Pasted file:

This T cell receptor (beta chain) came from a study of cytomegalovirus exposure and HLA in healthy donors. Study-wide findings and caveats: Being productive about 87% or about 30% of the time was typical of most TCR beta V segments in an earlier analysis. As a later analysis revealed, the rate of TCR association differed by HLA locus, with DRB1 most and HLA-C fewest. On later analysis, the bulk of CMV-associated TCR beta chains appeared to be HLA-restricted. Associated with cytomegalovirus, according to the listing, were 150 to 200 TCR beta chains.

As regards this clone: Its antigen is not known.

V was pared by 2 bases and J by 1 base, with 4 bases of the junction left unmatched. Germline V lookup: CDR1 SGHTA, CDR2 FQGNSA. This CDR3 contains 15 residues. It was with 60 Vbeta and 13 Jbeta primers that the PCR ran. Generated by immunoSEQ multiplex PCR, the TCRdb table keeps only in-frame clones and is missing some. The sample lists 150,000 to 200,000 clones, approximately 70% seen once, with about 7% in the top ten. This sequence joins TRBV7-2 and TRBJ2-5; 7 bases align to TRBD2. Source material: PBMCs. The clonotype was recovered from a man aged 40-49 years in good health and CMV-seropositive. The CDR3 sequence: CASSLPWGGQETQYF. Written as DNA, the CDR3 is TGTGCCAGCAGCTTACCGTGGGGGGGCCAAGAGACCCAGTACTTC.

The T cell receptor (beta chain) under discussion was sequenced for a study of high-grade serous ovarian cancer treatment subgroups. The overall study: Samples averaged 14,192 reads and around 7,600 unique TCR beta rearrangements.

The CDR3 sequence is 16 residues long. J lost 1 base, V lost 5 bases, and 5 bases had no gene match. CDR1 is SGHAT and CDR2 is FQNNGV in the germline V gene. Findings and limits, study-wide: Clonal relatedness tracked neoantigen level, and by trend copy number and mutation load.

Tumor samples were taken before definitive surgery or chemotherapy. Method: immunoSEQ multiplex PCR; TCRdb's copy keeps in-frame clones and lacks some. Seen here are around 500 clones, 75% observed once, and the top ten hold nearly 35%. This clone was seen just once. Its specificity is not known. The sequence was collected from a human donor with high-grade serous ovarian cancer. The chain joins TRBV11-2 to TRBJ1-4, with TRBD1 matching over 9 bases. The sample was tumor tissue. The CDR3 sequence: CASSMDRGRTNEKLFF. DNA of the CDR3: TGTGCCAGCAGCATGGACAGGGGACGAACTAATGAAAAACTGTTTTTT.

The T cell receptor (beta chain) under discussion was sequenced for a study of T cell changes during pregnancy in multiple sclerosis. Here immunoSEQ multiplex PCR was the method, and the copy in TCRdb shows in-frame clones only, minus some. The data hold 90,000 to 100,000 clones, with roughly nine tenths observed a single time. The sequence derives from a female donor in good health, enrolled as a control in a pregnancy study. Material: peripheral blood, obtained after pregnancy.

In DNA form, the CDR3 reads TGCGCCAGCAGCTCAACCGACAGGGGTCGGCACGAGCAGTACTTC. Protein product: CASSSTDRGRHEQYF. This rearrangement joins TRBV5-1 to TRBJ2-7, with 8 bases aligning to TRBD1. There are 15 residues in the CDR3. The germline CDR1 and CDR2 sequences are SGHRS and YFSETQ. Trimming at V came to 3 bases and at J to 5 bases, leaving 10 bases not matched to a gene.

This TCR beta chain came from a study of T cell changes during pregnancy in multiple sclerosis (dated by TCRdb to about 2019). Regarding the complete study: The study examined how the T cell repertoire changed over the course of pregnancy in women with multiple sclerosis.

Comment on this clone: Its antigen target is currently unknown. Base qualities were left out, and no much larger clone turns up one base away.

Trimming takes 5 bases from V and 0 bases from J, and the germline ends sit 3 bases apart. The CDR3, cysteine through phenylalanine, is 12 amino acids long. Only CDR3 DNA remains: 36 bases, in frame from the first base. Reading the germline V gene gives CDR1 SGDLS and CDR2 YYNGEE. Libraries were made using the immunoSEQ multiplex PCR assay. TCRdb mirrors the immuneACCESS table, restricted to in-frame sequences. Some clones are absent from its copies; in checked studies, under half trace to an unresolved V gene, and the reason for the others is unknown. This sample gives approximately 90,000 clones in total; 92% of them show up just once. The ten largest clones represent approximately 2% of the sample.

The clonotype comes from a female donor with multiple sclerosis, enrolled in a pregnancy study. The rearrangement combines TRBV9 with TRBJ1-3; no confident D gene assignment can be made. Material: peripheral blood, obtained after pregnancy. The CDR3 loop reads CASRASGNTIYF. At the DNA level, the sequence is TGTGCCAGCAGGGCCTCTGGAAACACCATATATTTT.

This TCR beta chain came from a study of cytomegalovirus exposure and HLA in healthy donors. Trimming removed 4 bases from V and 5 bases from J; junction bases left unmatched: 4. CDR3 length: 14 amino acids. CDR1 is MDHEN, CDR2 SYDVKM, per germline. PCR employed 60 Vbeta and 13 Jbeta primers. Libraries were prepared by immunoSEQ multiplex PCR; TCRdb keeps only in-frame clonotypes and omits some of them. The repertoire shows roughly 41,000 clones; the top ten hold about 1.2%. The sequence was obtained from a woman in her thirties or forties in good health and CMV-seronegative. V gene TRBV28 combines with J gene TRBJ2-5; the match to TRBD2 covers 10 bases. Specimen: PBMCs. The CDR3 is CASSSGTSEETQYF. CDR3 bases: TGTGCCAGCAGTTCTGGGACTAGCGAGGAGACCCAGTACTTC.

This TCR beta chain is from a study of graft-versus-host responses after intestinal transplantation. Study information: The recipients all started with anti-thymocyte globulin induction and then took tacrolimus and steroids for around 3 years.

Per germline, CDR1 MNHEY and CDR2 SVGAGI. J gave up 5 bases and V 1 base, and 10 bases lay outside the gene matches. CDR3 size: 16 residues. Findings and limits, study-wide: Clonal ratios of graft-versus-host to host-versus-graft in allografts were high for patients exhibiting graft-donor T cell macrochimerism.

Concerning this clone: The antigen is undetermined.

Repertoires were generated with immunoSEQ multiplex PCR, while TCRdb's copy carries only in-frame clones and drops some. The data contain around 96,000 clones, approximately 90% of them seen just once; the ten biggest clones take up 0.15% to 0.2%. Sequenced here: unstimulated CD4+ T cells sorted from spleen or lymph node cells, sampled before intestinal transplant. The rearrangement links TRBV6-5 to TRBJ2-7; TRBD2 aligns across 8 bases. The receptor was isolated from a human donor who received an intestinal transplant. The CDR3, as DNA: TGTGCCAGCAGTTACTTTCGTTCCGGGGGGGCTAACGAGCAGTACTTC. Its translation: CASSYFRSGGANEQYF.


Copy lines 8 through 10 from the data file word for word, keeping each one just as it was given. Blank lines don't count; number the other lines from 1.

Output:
In DNA form, the CDR3 reads TGCGCCAGCAGCTCAACCGACAGGGGTCGGCACGAGCAGTACTTC. Protein product: CASSSTDRGRHEQYF. This rearrangement joins TRBV5-1 to TRBJ2-7, with 8 bases aligning to TRBD1. There are 15 residues in the CDR3. The germline CDR1 and CDR2 sequences are SGHRS and YFSETQ. Trimming at V came to 3 bases and at J to 5 bases, leaving 10 bases not matched to a gene.

This TCR beta chain came from a study of T cell changes during pregnancy in multiple sclerosis (dated by TCRdb to about 2019). Regarding the complete study: The study examined how the T cell repertoire changed over the course of pregnancy in women with multiple sclerosis.

Comment on this clone: Its antigen target is currently unknown. Base qualities were left out, and no much larger clone turns up one base away.